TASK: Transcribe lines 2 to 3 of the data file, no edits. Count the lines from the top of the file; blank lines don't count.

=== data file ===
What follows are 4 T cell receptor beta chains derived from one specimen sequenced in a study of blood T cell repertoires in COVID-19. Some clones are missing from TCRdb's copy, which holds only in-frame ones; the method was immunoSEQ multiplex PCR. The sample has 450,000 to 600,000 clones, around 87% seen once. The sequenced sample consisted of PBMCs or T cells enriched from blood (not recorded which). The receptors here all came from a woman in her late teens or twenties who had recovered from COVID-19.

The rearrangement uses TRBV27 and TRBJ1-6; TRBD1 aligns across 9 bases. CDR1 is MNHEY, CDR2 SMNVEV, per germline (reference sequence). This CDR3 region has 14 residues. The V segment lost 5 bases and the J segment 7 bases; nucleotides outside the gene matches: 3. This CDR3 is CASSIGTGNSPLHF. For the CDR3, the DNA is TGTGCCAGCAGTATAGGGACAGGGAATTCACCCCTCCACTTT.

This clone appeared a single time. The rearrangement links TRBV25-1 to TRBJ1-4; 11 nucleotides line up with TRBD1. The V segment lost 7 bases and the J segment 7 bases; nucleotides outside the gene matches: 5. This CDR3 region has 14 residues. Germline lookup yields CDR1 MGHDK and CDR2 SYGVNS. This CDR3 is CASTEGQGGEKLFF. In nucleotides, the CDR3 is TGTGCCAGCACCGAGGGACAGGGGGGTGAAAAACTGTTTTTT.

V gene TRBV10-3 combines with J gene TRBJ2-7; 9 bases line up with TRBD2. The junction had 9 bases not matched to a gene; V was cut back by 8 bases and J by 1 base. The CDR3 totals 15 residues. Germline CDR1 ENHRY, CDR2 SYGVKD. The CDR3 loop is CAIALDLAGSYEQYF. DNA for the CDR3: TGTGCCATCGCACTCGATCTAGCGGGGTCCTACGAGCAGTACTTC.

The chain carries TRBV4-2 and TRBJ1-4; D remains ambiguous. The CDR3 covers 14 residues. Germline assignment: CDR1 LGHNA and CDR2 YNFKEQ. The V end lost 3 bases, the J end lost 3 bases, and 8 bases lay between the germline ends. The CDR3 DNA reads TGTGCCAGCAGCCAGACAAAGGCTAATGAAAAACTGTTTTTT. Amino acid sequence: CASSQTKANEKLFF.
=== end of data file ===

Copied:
The rearrangement uses TRBV27 and TRBJ1-6; TRBD1 aligns across 9 bases. CDR1 is MNHEY, CDR2 SMNVEV, per germline (reference sequence). This CDR3 region has 14 residues. The V segment lost 5 bases and the J segment 7 bases; nucleotides outside the gene matches: 3. This CDR3 is CASSIGTGNSPLHF. For the CDR3, the DNA is TGTGCCAGCAGTATAGGGACAGGGAATTCACCCCTCCACTTT.

This clone appeared a single time. The rearrangement links TRBV25-1 to TRBJ1-4; 11 nucleotides line up with TRBD1. The V segment lost 7 bases and the J segment 7 bases; nucleotides outside the gene matches: 5. This CDR3 region has 14 residues. Germline lookup yields CDR1 MGHDK and CDR2 SYGVNS. This CDR3 is CASTEGQGGEKLFF. In nucleotides, the CDR3 is TGTGCCAGCACCGAGGGACAGGGGGGTGAAAAACTGTTTTTT.